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CS286r: Topics at the Interface between Computer Science and Economics
Spring 2008: Computational Finance
Harvard School of Engineering and Applied Sciences
Christopher Thorpe and David C. Parkes

Course Summary
Topic for Spring 2008: Computational Finance
Note: Enrollment in this course is limited.
See the course web page for office hours information.

Applications of computer science to the study of modern financial markets. Motivation of finance as a source of important, interesting problems. Introduction to major markets, asset classes and market data. Characterization of price movements: random walks, ``crashes'', ``momentum'', mean reversion, etc. Mathematical financial models. Study of modern artificial intelligence (AI) tools and their applications, not only in finance but also in other research areas. Scientific computer analysis of large-scale data corpora to investigate hypotheses in finance research. Examination of behavioral finance with respect to human and computer traders in markets. Applications of AI in derivative pricing, time series analysis and price prediction, risk analysis. Discussion of terabyte-scale and millisecond-response-time systems challenges associated with analysis and trading in modern financial markets. Market impact of trading; reasoning about other traders. Applications of cryptography in securities trading.

Required Background
The course is designed to be accessible to anyone with sufficient mathematical background for graduate study in the social or natural sciences. Ideally, students will collaborate in cross- functional teams (for example, a computer scientist, a statistician and an economist) on assignments and projects so that each team has members familiar with different aspects of the task. While students should have some exposure to computer programming, familiarity with spreadsheets (such as Excel), or statistical analysis software (such as Stata or R), or Matlab will be sufficient for students with strong backgrounds in economics and finance.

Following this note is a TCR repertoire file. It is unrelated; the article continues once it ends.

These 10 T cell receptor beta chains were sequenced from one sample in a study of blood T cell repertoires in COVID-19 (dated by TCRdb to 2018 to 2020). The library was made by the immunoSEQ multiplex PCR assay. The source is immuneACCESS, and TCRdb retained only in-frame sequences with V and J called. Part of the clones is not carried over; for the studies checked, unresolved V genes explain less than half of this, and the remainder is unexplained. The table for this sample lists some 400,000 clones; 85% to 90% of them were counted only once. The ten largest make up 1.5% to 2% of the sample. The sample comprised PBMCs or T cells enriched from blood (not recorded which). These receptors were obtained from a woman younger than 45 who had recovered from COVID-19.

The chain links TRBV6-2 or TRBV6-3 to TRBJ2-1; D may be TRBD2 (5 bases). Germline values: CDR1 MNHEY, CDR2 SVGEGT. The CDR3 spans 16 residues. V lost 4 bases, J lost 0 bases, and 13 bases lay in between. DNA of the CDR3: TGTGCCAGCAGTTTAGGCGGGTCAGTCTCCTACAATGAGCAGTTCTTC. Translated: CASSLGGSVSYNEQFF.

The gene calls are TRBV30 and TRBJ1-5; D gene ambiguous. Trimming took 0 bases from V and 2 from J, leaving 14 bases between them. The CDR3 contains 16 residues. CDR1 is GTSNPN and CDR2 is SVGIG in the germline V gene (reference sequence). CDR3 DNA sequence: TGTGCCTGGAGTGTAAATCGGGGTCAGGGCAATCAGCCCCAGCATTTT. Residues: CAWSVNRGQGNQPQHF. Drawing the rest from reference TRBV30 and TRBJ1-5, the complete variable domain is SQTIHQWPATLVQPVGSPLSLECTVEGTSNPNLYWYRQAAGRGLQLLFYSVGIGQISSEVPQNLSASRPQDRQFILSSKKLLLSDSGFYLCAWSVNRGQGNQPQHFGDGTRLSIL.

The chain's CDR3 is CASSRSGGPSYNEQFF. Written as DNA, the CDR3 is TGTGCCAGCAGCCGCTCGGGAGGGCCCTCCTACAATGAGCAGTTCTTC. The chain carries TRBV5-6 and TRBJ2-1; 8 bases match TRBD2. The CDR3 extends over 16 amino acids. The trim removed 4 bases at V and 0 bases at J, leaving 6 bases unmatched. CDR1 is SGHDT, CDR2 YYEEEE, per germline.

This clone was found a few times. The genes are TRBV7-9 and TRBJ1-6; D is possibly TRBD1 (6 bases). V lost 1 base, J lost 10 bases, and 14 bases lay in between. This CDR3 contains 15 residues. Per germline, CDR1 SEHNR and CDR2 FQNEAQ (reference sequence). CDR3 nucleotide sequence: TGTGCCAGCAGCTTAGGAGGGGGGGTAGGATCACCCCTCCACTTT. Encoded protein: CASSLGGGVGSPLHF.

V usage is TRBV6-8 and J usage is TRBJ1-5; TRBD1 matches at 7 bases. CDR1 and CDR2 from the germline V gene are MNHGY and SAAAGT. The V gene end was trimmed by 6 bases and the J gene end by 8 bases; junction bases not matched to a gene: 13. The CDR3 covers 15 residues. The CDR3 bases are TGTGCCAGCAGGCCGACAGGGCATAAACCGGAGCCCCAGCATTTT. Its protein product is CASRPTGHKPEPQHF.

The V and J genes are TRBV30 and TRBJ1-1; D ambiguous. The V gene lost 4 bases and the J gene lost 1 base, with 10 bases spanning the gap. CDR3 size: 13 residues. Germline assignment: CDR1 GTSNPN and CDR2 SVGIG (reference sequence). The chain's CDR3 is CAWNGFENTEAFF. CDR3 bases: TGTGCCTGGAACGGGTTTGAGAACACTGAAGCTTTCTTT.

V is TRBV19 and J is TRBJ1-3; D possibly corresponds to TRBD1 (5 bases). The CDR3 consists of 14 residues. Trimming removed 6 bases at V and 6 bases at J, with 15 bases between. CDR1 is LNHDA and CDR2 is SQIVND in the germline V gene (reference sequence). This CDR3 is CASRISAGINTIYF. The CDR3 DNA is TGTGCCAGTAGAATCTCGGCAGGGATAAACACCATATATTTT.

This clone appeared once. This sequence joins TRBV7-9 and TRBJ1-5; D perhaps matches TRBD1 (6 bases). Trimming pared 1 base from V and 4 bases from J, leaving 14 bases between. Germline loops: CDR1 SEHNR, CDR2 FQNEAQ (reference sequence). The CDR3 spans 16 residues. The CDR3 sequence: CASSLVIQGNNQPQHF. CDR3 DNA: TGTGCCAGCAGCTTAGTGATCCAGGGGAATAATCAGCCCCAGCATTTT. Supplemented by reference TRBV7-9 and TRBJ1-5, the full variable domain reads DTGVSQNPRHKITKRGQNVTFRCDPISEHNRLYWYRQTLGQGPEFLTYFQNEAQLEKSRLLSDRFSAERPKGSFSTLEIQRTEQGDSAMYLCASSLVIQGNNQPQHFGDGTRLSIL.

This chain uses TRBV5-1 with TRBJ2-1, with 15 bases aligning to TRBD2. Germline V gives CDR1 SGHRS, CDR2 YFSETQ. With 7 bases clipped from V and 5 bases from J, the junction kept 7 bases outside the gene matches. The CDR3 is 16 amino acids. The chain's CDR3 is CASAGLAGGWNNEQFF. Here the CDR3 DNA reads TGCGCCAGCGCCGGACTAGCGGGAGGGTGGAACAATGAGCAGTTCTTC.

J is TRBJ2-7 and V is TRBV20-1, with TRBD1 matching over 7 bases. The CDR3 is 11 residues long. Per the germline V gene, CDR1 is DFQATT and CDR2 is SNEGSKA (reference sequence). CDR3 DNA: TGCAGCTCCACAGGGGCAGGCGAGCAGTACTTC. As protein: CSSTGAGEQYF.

All texts will be on reserve at the Gordon McKay Library in Pierce Hall. See for a map and operating hours; you may also view the ``Reserve Materials'' link under ``Services'' in the left navigation bar.

Required Texts:
Lo, Mackinlay. A Non-Random Walk Down Wall Street. Princeton, 2001. ISBN: 978-0691092560. (The 1999 edition is OK.)

Voit. The Statistical Mechanics of Financial Markets. Springer, 2005. ISBN: 978-3540262855.

Ross. An Elementary Introduction to Mathematical Finance: Options and other Topics. (Second edition). Cambridge, 2002. ISBN: 978-0521814294.

Optional Texts:
Taleb. The Black Swan: The Impact of the Highly Improbable. Random House, 2007. ISBN: 978-1400063512
Dacorogna et al. An Introduction to High-Frequency Finance. Academic Press, 2001. ISBN: 978-0122796715

Papers and Articles:
Papers will be distributed during class at least one meeting before they are to be read; where possible they will also be made available on the course website.

Data and Trading Platforms

Homework and Grading
Each week has two homework components: assigned reading for the following meeting and homework based on the previous week's reading and discussion. While no formal homework is required for the reading assignments, those who complete the reading will be better prepared for active class participation.

Grading Guidelines:
20% Class Participation
10% Attendance (up to 1 absence is ``free'')
10% Contributions to Class Discussion
  NB: Absent students rarely contribute.
40% Homework Assignments
4% Each week's assignment
40% Final Project
  Grading guidelines will be issued later.

Course Schedule
The first course meeting will be an introduction to the course and the second week's topics.